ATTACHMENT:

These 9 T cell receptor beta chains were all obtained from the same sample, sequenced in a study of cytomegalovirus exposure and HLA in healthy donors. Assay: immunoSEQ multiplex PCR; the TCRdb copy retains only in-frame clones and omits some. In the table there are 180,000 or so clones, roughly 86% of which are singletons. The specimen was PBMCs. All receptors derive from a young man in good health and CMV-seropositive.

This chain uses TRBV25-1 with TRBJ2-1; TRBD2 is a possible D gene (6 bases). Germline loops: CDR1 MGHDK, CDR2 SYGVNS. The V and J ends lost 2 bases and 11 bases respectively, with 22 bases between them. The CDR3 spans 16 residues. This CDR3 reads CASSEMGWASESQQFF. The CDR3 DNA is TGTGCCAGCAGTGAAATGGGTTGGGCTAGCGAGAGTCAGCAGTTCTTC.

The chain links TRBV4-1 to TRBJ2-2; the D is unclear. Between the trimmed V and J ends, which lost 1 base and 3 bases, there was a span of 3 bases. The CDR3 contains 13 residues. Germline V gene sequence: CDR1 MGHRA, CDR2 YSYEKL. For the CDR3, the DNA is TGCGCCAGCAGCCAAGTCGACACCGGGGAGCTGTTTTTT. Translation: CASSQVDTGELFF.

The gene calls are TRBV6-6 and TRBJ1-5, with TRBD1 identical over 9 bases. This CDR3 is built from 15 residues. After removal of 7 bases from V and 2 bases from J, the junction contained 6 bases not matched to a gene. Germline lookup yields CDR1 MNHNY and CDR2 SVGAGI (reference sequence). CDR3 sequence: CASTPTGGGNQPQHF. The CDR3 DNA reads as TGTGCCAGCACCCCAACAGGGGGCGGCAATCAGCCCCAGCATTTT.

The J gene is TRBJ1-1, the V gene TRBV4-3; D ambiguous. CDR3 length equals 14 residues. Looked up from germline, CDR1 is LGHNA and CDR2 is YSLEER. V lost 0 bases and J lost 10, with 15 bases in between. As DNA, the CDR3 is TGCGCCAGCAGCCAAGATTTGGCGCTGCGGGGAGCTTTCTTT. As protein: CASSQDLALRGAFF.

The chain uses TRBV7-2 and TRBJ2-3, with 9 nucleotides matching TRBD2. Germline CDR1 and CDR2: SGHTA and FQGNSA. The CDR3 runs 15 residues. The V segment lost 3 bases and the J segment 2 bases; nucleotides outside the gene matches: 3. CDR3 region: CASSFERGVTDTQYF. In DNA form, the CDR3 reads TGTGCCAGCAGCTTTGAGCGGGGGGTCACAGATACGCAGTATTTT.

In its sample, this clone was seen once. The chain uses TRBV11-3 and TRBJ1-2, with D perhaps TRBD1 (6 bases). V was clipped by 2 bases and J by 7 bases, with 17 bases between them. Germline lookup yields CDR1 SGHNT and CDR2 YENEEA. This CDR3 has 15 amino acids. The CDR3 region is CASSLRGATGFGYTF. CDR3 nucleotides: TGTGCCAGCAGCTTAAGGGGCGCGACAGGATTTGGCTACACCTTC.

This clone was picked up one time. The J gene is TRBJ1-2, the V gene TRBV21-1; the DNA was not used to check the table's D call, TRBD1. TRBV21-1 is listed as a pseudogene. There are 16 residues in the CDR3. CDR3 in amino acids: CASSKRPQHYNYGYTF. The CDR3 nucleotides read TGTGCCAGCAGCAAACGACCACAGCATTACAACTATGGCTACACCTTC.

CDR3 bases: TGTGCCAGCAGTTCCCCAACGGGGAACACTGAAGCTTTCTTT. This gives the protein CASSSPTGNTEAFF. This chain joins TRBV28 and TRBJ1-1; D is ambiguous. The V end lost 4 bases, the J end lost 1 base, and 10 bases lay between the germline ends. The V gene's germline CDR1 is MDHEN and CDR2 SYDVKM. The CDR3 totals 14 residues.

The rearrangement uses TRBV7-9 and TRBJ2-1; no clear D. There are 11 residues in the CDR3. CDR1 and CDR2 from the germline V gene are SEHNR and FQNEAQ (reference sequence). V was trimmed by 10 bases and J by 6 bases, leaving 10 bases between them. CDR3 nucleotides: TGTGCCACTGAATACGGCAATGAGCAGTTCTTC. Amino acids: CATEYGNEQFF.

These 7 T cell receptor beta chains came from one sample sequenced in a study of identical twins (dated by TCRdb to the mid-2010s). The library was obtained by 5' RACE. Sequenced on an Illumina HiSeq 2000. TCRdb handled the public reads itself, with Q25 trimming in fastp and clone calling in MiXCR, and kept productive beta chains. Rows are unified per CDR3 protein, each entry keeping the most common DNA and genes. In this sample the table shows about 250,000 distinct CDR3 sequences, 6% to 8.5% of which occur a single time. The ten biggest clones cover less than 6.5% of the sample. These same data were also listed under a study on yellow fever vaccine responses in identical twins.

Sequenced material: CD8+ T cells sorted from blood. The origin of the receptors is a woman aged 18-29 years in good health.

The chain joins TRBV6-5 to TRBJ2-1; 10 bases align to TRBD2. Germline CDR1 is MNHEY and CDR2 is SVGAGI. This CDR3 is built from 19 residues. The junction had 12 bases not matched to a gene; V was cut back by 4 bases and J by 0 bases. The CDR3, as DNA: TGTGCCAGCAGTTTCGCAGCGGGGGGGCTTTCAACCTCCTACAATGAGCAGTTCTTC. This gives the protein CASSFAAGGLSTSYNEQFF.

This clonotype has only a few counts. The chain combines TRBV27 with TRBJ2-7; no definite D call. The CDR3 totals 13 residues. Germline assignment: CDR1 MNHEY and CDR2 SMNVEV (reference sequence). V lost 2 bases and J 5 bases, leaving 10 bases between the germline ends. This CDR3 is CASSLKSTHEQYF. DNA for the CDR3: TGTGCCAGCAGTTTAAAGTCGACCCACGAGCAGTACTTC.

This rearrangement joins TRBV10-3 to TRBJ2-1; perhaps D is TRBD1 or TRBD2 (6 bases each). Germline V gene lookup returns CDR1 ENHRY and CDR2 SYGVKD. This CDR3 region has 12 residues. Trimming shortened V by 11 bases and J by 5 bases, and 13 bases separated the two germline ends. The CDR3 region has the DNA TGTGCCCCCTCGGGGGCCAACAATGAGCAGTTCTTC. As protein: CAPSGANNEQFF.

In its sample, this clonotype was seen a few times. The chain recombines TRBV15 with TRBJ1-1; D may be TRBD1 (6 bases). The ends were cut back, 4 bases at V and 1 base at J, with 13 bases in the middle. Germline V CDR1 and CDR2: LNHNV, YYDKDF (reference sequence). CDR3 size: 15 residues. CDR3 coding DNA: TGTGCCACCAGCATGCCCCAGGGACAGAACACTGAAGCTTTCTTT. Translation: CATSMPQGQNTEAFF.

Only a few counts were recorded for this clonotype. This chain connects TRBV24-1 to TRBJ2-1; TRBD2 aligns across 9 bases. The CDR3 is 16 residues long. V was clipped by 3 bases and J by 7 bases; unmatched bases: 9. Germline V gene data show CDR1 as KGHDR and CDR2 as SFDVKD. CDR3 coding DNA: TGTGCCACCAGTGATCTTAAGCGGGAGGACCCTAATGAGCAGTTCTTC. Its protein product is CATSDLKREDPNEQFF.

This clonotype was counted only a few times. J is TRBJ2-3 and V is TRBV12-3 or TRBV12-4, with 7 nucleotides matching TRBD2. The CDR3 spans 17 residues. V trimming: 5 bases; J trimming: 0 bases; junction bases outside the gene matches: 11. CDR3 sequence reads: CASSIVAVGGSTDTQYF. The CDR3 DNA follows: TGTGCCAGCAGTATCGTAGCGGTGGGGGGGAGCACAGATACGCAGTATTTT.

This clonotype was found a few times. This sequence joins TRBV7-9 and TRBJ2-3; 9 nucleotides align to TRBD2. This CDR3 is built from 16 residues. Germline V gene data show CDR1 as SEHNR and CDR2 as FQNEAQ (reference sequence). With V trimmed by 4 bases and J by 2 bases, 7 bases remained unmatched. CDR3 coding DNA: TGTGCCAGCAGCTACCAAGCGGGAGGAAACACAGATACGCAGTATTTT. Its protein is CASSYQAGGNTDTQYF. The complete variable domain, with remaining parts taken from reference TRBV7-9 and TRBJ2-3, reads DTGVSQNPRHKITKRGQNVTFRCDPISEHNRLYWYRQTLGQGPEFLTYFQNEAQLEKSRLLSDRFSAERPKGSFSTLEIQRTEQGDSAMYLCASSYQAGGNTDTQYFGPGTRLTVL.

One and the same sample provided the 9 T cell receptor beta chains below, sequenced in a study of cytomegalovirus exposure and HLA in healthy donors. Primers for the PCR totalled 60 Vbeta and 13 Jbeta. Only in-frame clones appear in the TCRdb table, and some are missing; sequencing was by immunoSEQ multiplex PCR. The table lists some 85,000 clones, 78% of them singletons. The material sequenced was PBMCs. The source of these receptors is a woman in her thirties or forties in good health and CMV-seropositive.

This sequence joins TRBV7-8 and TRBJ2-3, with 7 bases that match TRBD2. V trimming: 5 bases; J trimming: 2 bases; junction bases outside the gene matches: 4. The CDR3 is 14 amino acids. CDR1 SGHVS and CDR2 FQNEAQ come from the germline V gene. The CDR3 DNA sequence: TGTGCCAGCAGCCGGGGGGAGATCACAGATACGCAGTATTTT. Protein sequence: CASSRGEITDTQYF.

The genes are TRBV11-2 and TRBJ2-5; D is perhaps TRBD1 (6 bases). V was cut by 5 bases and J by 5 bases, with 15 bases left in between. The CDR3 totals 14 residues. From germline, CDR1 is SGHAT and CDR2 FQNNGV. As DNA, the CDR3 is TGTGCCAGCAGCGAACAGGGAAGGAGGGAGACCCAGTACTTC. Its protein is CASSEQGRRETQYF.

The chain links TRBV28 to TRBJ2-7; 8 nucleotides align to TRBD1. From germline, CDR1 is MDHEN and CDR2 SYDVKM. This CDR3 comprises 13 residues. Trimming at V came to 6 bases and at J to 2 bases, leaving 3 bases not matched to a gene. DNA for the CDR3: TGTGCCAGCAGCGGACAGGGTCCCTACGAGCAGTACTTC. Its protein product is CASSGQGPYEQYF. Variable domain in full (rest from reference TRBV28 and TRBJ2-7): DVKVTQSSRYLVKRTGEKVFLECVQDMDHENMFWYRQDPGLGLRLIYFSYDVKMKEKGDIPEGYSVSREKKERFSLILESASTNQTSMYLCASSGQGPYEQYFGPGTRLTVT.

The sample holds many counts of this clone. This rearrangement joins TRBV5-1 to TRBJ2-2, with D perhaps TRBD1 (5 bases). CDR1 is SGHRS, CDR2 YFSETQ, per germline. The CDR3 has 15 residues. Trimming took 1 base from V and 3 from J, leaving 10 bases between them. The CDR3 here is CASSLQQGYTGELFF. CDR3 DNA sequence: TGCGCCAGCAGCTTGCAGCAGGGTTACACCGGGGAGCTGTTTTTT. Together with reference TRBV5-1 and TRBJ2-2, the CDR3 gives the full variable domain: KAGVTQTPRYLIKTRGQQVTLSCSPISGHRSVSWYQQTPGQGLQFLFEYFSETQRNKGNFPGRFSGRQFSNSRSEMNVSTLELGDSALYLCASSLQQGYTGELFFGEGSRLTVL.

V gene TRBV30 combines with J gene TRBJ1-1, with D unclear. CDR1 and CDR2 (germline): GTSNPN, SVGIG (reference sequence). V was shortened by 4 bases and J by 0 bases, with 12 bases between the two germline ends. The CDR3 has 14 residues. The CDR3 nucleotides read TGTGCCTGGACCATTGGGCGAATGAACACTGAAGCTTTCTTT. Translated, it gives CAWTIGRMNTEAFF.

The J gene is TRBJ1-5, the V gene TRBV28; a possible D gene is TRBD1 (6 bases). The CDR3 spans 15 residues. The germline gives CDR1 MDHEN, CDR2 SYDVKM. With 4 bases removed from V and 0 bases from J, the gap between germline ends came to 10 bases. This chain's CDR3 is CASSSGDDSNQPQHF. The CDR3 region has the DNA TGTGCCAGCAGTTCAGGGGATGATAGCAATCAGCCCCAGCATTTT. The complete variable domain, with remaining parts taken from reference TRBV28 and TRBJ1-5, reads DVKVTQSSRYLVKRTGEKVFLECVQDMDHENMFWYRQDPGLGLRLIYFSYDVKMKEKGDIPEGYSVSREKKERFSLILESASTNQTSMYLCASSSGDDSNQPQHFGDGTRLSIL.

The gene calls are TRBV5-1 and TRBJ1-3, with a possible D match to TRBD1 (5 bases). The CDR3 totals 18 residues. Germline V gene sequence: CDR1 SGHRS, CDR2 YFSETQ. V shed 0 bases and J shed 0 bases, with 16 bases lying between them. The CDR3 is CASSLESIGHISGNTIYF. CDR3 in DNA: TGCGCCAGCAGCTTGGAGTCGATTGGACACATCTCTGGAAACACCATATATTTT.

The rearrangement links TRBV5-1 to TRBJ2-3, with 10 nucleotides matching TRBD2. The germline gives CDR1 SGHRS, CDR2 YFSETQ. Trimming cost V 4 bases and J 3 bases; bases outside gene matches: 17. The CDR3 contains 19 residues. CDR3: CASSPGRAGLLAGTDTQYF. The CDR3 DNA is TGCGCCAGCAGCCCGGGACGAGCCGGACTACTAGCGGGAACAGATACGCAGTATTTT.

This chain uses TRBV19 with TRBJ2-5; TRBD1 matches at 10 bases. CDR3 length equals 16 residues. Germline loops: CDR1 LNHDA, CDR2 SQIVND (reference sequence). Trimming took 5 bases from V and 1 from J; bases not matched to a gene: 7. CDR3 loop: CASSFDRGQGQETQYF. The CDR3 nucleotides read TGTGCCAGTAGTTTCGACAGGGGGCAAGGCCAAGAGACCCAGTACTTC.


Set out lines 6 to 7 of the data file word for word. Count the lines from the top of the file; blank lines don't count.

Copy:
The chain uses TRBV7-2 and TRBJ2-3, with 9 nucleotides matching TRBD2. Germline CDR1 and CDR2: SGHTA and FQGNSA. The CDR3 runs 15 residues. The V segment lost 3 bases and the J segment 2 bases; nucleotides outside the gene matches: 3. CDR3 region: CASSFERGVTDTQYF. In DNA form, the CDR3 reads TGTGCCAGCAGCTTTGAGCGGGGGGTCACAGATACGCAGTATTTT.

In its sample, this clone was seen once. The chain uses TRBV11-3 and TRBJ1-2, with D perhaps TRBD1 (6 bases). V was clipped by 2 bases and J by 7 bases, with 17 bases between them. Germline lookup yields CDR1 SGHNT and CDR2 YENEEA. This CDR3 has 15 amino acids. The CDR3 region is CASSLRGATGFGYTF. CDR3 nucleotides: TGTGCCAGCAGCTTAAGGGGCGCGACAGGATTTGGCTACACCTTC.